Alcohol addiction: The hunger of the soul

Updated: Sep 13



"The same question is always asked: why does a subject become addicted? Nobody gets up in the morning and decides to get addicted." - William Burroughs, 1977A fome da alma: Psicanálise, drogas e pulsão na modernidade


What is the answer?

Let's dive into Psychoanalysis:

Freud left us the concept of drive as something abstract, non-locatable, like a sensation that settles in the body and drives us to some behaviour, usually repressed because it is unacceptable by morals, the "higher" layer of our psyche.

If we are exposed to an uncomfortable noise, we can cover our ears or change rooms; if we are cold, we can put on a coat. But how can we deal with the sensation of a drive, or an insistent thought or the need, which seems uncontrollable, to make use of drugs or drink alcohol?


When the hunger of the soul surpasses that of the stomach

The spread of drug use in the 19th century contributed to the psychoanalytic formulation of the concept of drive. Freud stated that the psyche is governed by the pleasure principle and thus everything that brings pleasure is incorporated into the individual. When we postpone the satisfaction of pleasure, we are governed by the principle of reality, this being what frustrates us and makes us see the impediments that the real world brings to our pleasure (that more moralistic layer of our psyche).

The understanding of the problem of alcoholism or other addictions may pass through the notion of satisfaction, due to the fact that the chronic use of alcohol presents itself as insatiable. The play between satisfaction and dissatisfaction is primary in understanding the relationship of the individual with the social environment.


We can observe in our society a generalised acceptance of the consumption of substances which operate modifications to our mental functioning, among them, the most known and widespread being alcohol. Precisely because it is so widespread and accepted, many excesses have also begun to be seen as normative and devalued as symptoms of psychological problems.

Who dares question the habit of a restaurant worker who, every day, after working hours, has a few beers with his colleagues?


Alcohol as a "sadness reliever"

For example, "for a street dweller, alcoholic drink often has, in its use, the power of a blanket".

Freud too was adept at cocaine use and struggled to keep his consumptions balanced. He never gave up tobacco, however. His relationship with tobacco seems to have served as the necessary supplement to pursue his goals, assisting him as the creator of psychoanalysis. Satisfaction can operate in parallel to support achievement. But it is necessary to understand when it crosses the threshold of satisfaction to give way to an indispensable escape from anguish.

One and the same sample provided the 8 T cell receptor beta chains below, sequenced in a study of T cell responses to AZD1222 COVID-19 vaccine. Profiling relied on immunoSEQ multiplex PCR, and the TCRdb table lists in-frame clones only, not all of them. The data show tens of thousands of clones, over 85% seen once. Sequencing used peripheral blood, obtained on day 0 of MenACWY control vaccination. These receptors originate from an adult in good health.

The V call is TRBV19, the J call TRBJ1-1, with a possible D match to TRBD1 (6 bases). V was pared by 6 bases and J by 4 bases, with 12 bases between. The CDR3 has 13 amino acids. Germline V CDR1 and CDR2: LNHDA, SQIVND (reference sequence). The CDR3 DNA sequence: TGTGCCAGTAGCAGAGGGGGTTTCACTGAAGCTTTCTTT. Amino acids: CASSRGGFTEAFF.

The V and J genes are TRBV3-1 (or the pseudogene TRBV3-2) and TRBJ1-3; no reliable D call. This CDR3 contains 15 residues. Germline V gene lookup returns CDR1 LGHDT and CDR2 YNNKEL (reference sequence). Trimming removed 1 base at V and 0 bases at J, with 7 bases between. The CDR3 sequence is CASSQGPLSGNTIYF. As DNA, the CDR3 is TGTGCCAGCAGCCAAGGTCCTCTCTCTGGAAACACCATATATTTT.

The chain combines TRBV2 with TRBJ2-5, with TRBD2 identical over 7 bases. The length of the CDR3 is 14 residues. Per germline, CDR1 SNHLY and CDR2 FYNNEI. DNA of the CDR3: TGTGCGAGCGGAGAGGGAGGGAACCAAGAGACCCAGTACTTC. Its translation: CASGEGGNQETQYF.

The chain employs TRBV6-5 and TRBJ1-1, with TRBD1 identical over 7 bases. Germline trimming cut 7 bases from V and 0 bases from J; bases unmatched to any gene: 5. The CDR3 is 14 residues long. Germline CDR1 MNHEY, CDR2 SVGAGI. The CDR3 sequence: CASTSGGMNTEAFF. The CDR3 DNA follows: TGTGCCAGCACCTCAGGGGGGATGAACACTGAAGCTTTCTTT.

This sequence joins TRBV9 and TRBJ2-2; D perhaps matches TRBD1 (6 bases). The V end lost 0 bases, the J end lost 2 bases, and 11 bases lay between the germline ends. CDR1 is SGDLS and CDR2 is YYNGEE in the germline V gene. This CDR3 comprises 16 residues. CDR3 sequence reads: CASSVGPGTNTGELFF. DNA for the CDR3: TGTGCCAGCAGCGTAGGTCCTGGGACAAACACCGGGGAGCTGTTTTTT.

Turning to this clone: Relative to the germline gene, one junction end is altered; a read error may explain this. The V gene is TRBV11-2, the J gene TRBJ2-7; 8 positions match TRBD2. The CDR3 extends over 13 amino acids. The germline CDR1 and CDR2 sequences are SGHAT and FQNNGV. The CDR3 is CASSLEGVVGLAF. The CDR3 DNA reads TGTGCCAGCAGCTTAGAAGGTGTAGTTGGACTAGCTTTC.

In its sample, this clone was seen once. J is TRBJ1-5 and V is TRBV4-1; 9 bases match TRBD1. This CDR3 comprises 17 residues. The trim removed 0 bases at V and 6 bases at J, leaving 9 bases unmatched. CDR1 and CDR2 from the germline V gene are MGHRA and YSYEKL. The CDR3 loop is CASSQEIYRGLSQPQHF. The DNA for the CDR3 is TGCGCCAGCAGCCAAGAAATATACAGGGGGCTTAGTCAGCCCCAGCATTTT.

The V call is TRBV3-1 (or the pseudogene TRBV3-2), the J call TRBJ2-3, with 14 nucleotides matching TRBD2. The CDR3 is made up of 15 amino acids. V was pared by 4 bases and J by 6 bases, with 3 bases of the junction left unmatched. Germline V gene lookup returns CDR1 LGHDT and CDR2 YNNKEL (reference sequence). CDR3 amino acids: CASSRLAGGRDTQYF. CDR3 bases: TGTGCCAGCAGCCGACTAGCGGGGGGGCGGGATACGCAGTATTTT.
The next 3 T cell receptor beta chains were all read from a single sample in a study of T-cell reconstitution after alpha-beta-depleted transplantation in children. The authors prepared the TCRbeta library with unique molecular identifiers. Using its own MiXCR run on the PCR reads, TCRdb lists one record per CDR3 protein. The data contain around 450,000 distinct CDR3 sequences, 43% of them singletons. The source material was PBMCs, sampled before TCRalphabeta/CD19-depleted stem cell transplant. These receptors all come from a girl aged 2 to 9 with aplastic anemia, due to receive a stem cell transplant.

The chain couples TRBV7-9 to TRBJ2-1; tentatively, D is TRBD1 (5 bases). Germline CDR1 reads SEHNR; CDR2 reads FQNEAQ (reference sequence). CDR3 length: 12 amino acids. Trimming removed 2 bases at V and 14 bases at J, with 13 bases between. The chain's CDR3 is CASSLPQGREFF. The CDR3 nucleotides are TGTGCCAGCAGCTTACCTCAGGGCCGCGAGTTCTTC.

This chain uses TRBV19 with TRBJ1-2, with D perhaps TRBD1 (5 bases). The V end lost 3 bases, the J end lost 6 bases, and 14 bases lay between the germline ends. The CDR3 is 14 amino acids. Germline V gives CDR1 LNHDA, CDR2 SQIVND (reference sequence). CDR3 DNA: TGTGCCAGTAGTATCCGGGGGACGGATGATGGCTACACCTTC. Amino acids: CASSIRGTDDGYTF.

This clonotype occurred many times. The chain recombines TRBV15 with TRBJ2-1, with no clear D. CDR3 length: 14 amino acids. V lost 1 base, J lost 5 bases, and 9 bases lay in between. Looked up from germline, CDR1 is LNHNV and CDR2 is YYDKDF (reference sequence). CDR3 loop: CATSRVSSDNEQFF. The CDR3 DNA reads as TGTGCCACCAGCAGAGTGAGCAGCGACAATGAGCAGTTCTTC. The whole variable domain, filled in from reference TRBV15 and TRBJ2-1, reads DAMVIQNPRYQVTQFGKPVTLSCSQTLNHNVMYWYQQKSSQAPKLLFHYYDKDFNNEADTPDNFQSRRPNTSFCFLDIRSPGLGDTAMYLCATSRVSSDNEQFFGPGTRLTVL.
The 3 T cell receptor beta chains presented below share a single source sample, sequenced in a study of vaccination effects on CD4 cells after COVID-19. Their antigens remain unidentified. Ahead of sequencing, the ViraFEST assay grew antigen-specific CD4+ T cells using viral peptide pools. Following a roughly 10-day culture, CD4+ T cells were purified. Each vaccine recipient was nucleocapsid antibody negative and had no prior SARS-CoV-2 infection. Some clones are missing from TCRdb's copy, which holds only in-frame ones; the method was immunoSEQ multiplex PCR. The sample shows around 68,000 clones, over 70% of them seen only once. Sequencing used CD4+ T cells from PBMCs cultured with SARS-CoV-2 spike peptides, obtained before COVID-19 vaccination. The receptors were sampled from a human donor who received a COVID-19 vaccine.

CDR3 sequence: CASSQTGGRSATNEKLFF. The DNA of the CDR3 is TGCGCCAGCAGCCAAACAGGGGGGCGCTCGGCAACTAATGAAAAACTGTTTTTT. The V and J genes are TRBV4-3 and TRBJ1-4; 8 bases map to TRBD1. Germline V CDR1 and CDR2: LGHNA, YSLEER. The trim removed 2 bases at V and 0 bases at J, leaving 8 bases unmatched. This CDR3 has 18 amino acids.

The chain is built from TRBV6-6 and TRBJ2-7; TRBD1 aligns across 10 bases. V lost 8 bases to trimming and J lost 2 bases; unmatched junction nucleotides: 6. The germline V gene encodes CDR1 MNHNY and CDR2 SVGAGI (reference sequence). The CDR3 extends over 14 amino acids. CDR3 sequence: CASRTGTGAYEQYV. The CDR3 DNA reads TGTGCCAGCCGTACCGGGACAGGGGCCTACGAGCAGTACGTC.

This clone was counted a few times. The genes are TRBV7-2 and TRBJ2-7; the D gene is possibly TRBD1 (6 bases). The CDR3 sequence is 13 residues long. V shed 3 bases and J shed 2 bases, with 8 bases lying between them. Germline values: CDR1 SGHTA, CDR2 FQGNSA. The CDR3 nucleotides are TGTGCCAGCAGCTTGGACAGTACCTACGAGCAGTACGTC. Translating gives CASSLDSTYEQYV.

"Excessive alcohol consumption grows where work brutalises and poverty lurks. And excess is never a good outlet - whether it is excess work that oppresses or excess alcohol that is meant to support that oppression.


Current Conceptions

For a long time alcoholism and any kind of addiction were considered problems of moral weakness. Because of this, many patients or family members stopped seeking help, making the dependency picture even worse.

Actually, there are many factors that lead a person to develop an addiction: emotional imbalance, need to be accepted, low self-esteem, insecurity, search for status or the influence of commerce and the media. Some aspects of childhood can also interfere directly in the development of addictions, they are:

  • People who have had addicted parents tend to become adults with addictions or an aversion to compulsive behaviours, as children repeat or repel their parents' behaviours

  • People who had absent parents who were compensated with material goods grow up with the idea that anything external will be able to supply the love and emotional emptiness

  • People who have had all their needs promptly met also have a great tendency towards addictions, as they grow up without limits and with difficulty in dealing with frustrations, seeking pleasure at any cost

  • People who were rejected or compared too much to other children during childhood may develop addictions to feel accepted

  • People with low emotional intelligence and who do not know how to deal with their emotions find in addictions a way to escape from the inner world when anguish arises


One thing is certain, no amount of alcohol can fill an empty soul.


Based on:

Alencar, R. (2016). A fome da alma: Psicanálise, drogas e pulsão na modernidade [Dissertação de doutoramento, Instituto de Psicologia, Universidade de São Paulo, São Paulo, Brasil].

3 views0 comments

Recent Posts

See All